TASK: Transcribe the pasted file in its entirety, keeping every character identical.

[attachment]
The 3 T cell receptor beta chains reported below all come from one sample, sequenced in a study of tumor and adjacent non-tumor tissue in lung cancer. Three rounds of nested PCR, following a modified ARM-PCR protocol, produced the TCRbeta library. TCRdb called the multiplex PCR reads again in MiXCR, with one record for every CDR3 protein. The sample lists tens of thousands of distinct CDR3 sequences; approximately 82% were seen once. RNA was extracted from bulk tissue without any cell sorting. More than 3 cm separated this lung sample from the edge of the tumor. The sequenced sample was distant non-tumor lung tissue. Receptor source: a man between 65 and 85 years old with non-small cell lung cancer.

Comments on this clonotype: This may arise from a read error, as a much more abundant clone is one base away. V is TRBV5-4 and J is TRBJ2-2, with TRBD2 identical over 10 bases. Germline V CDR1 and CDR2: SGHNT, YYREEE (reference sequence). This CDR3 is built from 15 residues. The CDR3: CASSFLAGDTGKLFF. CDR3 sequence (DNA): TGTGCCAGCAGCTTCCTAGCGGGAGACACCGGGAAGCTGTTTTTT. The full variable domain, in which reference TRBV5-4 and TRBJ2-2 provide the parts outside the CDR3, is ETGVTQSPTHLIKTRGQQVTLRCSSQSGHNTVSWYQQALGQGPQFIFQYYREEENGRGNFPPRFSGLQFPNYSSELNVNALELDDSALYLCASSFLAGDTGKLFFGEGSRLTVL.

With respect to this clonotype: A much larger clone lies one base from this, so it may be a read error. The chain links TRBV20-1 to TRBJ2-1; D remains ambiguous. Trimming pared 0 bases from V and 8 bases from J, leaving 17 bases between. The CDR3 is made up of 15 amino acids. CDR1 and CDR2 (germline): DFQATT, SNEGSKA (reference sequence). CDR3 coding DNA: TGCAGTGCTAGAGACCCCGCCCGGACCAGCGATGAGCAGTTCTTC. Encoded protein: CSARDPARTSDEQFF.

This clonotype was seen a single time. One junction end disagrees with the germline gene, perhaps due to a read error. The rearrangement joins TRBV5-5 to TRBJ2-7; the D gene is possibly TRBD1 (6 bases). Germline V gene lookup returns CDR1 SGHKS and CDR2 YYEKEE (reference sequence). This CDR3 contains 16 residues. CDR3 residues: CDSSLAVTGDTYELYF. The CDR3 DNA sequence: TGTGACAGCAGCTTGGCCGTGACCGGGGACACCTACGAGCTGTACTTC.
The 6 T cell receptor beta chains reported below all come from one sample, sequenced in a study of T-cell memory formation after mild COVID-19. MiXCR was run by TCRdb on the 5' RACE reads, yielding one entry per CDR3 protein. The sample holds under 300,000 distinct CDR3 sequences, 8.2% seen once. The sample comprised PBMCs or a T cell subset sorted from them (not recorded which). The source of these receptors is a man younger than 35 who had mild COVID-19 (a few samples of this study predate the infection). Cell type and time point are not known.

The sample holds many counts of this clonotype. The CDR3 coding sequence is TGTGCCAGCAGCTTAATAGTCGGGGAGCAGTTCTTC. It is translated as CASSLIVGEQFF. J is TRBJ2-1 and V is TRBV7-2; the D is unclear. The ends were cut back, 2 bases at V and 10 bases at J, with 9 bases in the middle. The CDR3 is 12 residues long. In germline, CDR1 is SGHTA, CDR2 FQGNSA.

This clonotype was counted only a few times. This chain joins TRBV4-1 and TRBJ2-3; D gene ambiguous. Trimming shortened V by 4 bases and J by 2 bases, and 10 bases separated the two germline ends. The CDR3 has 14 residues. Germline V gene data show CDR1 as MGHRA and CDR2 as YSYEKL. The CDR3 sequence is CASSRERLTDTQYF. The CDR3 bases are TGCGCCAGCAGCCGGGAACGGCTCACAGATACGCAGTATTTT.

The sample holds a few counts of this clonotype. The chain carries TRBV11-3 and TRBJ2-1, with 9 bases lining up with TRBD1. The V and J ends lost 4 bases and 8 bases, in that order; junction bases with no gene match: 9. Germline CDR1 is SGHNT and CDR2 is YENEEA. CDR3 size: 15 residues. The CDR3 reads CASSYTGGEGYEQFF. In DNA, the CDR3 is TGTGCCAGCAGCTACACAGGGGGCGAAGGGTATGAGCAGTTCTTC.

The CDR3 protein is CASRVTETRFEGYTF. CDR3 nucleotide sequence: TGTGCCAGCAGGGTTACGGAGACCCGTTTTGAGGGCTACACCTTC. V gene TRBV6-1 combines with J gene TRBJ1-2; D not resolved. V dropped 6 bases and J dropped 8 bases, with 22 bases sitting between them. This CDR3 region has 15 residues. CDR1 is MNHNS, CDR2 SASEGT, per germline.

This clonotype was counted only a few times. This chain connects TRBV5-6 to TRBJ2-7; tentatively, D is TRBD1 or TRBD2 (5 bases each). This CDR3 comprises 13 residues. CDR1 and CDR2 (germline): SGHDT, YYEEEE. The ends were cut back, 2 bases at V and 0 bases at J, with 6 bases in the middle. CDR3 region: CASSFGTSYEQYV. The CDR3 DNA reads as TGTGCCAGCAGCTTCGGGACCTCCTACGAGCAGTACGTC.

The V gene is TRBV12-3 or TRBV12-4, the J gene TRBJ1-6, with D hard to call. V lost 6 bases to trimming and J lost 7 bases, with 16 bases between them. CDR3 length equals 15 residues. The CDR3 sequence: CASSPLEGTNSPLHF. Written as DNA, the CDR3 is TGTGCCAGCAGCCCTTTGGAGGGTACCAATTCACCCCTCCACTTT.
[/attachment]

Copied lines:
The 3 T cell receptor beta chains reported below all come from one sample, sequenced in a study of tumor and adjacent non-tumor tissue in lung cancer. Three rounds of nested PCR, following a modified ARM-PCR protocol, produced the TCRbeta library. TCRdb called the multiplex PCR reads again in MiXCR, with one record for every CDR3 protein. The sample lists tens of thousands of distinct CDR3 sequences; approximately 82% were seen once. RNA was extracted from bulk tissue without any cell sorting. More than 3 cm separated this lung sample from the edge of the tumor. The sequenced sample was distant non-tumor lung tissue. Receptor source: a man between 65 and 85 years old with non-small cell lung cancer.

Comments on this clonotype: This may arise from a read error, as a much more abundant clone is one base away. V is TRBV5-4 and J is TRBJ2-2, with TRBD2 identical over 10 bases. Germline V CDR1 and CDR2: SGHNT, YYREEE (reference sequence). This CDR3 is built from 15 residues. The CDR3: CASSFLAGDTGKLFF. CDR3 sequence (DNA): TGTGCCAGCAGCTTCCTAGCGGGAGACACCGGGAAGCTGTTTTTT. The full variable domain, in which reference TRBV5-4 and TRBJ2-2 provide the parts outside the CDR3, is ETGVTQSPTHLIKTRGQQVTLRCSSQSGHNTVSWYQQALGQGPQFIFQYYREEENGRGNFPPRFSGLQFPNYSSELNVNALELDDSALYLCASSFLAGDTGKLFFGEGSRLTVL.

With respect to this clonotype: A much larger clone lies one base from this, so it may be a read error. The chain links TRBV20-1 to TRBJ2-1; D remains ambiguous. Trimming pared 0 bases from V and 8 bases from J, leaving 17 bases between. The CDR3 is made up of 15 amino acids. CDR1 and CDR2 (germline): DFQATT, SNEGSKA (reference sequence). CDR3 coding DNA: TGCAGTGCTAGAGACCCCGCCCGGACCAGCGATGAGCAGTTCTTC. Encoded protein: CSARDPARTSDEQFF.

This clonotype was seen a single time. One junction end disagrees with the germline gene, perhaps due to a read error. The rearrangement joins TRBV5-5 to TRBJ2-7; the D gene is possibly TRBD1 (6 bases). Germline V gene lookup returns CDR1 SGHKS and CDR2 YYEKEE (reference sequence). This CDR3 contains 16 residues. CDR3 residues: CDSSLAVTGDTYELYF. The CDR3 DNA sequence: TGTGACAGCAGCTTGGCCGTGACCGGGGACACCTACGAGCTGTACTTC.
The 6 T cell receptor beta chains reported below all come from one sample, sequenced in a study of T-cell memory formation after mild COVID-19. MiXCR was run by TCRdb on the 5' RACE reads, yielding one entry per CDR3 protein. The sample holds under 300,000 distinct CDR3 sequences, 8.2% seen once. The sample comprised PBMCs or a T cell subset sorted from them (not recorded which). The source of these receptors is a man younger than 35 who had mild COVID-19 (a few samples of this study predate the infection). Cell type and time point are not known.

The sample holds many counts of this clonotype. The CDR3 coding sequence is TGTGCCAGCAGCTTAATAGTCGGGGAGCAGTTCTTC. It is translated as CASSLIVGEQFF. J is TRBJ2-1 and V is TRBV7-2; the D is unclear. The ends were cut back, 2 bases at V and 10 bases at J, with 9 bases in the middle. The CDR3 is 12 residues long. In germline, CDR1 is SGHTA, CDR2 FQGNSA.

This clonotype was counted only a few times. This chain joins TRBV4-1 and TRBJ2-3; D gene ambiguous. Trimming shortened V by 4 bases and J by 2 bases, and 10 bases separated the two germline ends. The CDR3 has 14 residues. Germline V gene data show CDR1 as MGHRA and CDR2 as YSYEKL. The CDR3 sequence is CASSRERLTDTQYF. The CDR3 bases are TGCGCCAGCAGCCGGGAACGGCTCACAGATACGCAGTATTTT.

The sample holds a few counts of this clonotype. The chain carries TRBV11-3 and TRBJ2-1, with 9 bases lining up with TRBD1. The V and J ends lost 4 bases and 8 bases, in that order; junction bases with no gene match: 9. Germline CDR1 is SGHNT and CDR2 is YENEEA. CDR3 size: 15 residues. The CDR3 reads CASSYTGGEGYEQFF. In DNA, the CDR3 is TGTGCCAGCAGCTACACAGGGGGCGAAGGGTATGAGCAGTTCTTC.

The CDR3 protein is CASRVTETRFEGYTF. CDR3 nucleotide sequence: TGTGCCAGCAGGGTTACGGAGACCCGTTTTGAGGGCTACACCTTC. V gene TRBV6-1 combines with J gene TRBJ1-2; D not resolved. V dropped 6 bases and J dropped 8 bases, with 22 bases sitting between them. This CDR3 region has 15 residues. CDR1 is MNHNS, CDR2 SASEGT, per germline.

This clonotype was counted only a few times. This chain connects TRBV5-6 to TRBJ2-7; tentatively, D is TRBD1 or TRBD2 (5 bases each). This CDR3 comprises 13 residues. CDR1 and CDR2 (germline): SGHDT, YYEEEE. The ends were cut back, 2 bases at V and 0 bases at J, with 6 bases in the middle. CDR3 region: CASSFGTSYEQYV. The CDR3 DNA reads as TGTGCCAGCAGCTTCGGGACCTCCTACGAGCAGTACGTC.

The V gene is TRBV12-3 or TRBV12-4, the J gene TRBJ1-6, with D hard to call. V lost 6 bases to trimming and J lost 7 bases, with 16 bases between them. CDR3 length equals 15 residues. The CDR3 sequence: CASSPLEGTNSPLHF. Written as DNA, the CDR3 is TGTGCCAGCAGCCCTTTGGAGGGTACCAATTCACCCCTCCACTTT.